Look Ahead to Plan Ahead

Failing to plan ahead means that often we also don’t look ahead to see what’s coming.

This thought hit me (not literally) as I was riding my bike through a residential part of town recently. As I approached a driveway, I slowed down and peered through the tall hedges to make sure a car wasn’t coming. That made me think of a leaders role in looking ahead to prepare his or her team for what might be coming next.

This then brought me back to my early days as a leader in a seasonal amusement park. We used to do the schedule a week out, so that’s about as far ahead as I was thinking and planning. In conversations I’ve had with some other young leaders recently, I’ve seen that the trend still continues.

To me what this suggests is that the act of planning ahead gets us in the habit to look ahead… but don’t we need to look ahead so that we can plan ahead?  Oh, my head.

In fact, looking ahead and planning ahead might sound similar, but they are different.  And yes, interconnected.

Looking ahead – being aware of and anticipating what will be happening, whether on a schedule or from previous experience. Looking at forecasts (weather, attendance, events, etc) that help you prepare yourself and your team.

Planning ahead – figuring out how to deal with all the things that are coming up so you don’t have to scramble when the time comes.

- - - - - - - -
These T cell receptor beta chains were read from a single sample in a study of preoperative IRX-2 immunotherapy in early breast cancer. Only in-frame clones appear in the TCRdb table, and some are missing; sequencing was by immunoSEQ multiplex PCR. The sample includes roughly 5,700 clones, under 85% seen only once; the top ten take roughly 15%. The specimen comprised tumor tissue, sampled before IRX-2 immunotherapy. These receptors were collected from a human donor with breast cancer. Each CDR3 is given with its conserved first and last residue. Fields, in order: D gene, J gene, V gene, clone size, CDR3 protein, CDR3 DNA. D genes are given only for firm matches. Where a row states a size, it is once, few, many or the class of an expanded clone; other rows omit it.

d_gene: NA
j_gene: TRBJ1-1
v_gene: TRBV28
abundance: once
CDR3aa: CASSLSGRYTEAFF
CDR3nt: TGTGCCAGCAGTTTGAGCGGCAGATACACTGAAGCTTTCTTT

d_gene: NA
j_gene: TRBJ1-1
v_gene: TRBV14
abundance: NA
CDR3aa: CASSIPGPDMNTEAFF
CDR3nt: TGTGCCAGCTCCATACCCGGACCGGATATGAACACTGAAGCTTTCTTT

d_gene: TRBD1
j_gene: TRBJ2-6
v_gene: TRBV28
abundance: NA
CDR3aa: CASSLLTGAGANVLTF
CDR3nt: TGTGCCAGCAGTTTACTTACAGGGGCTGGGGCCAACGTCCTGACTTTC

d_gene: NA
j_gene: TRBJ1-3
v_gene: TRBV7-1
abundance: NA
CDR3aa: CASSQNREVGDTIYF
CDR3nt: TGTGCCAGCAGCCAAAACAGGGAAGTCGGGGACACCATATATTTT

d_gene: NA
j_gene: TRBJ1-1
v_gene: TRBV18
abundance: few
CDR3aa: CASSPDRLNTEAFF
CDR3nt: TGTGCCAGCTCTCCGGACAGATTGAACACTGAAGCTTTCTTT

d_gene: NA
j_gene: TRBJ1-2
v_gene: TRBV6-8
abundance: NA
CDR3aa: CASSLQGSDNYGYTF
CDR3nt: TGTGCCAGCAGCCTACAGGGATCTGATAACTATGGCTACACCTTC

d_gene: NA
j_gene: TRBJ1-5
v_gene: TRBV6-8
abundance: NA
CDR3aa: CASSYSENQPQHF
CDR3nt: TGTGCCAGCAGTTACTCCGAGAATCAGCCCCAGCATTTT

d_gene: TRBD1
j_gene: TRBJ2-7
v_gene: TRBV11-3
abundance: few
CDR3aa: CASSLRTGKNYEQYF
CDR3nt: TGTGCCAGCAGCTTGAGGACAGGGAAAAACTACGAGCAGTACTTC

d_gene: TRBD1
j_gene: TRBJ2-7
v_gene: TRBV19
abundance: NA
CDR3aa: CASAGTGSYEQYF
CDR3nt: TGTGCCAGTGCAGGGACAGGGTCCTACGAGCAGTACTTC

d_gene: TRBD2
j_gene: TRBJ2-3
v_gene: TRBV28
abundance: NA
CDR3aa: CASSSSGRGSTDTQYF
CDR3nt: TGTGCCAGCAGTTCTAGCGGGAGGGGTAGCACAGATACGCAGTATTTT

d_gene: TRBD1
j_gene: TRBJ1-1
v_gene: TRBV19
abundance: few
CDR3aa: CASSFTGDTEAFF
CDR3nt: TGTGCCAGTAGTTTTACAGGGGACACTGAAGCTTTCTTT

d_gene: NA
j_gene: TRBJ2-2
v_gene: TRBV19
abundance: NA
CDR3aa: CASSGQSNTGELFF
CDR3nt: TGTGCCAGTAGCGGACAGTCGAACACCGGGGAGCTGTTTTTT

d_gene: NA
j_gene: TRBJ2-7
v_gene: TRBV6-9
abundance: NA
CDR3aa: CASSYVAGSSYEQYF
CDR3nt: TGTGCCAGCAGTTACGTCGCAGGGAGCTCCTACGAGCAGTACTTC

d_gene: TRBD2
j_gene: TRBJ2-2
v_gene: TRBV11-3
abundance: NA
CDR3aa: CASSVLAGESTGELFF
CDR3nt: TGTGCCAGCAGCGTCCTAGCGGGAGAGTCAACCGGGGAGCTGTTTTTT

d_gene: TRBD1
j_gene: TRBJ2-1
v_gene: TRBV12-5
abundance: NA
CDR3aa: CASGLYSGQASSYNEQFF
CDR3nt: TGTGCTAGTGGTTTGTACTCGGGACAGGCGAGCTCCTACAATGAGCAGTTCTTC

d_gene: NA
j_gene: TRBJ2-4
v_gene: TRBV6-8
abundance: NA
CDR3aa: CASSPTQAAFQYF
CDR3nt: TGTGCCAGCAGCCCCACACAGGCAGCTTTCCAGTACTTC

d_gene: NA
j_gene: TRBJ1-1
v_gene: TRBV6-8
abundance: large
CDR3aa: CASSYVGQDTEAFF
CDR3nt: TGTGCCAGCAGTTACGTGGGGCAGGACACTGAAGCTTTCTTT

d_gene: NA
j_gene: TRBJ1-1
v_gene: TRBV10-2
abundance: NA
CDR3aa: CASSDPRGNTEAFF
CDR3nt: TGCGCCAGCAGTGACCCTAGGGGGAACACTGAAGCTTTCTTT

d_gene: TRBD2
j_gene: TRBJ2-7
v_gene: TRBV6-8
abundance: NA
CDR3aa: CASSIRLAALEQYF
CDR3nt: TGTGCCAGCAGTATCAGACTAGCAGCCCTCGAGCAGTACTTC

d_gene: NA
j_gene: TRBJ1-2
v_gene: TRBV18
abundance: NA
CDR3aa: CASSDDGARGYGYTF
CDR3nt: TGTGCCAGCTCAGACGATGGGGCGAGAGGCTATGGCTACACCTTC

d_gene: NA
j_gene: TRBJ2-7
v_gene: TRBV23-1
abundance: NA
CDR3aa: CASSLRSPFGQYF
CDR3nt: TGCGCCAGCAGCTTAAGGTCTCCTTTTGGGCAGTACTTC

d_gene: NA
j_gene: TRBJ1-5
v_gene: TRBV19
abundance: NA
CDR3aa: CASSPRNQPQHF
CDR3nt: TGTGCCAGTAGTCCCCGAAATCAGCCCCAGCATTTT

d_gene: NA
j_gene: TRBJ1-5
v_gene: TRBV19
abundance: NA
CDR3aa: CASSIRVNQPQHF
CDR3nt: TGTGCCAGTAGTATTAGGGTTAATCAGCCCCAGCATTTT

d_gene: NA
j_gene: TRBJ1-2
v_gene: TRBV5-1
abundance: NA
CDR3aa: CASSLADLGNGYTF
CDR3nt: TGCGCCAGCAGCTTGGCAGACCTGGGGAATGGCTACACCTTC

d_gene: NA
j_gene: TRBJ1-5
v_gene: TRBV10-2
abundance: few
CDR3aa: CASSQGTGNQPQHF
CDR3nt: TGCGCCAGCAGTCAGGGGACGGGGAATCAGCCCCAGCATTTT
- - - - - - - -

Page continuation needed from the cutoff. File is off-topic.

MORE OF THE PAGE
Looking ahead is a habit and it takes time. The process of being able to do this is also cyclical. If you are spending all of your time putting out fires and dealing with (presumably preventable) “emergencies”, then you will not have time to look ahead and will be stuck in that cycle. At some point you have to break free and find the time to look ahead so you can plan ahead.

If you work in seasonal business, the off season is a perfect time to work on breaking this cycle.  Take a look at the things you had to deal with last season, look ahead to see if those will be issues again (they will) and plan accordingly.

If you work at a year round business, you may just have to draw a line in the sand and start looking ahead.  Look at what will be happening at your place in 3 weeks, 3 months or even a year.  What can you do now (or start doing now) that will help you make that time frame a success and less stressful?

When I was working at a small year round FEC, this meant knowing what days the kids were off from school so we could staff accordingly.  It sounds simple, but knowing that one piece of information a few weeks in advance helps make sure you are ready for it, and saves you the panic and angst of calling in additional staff or running the bumper boats.

It may take some extra time in the beginning, but it will be will be well worth it when you can work your plan and not spend your time putting out preventable fires.

Thanks for reading!


If you look ahead and find that you need ways to build your teams or increase the productivity of your leaders, let me know.  I can help you with that plan!

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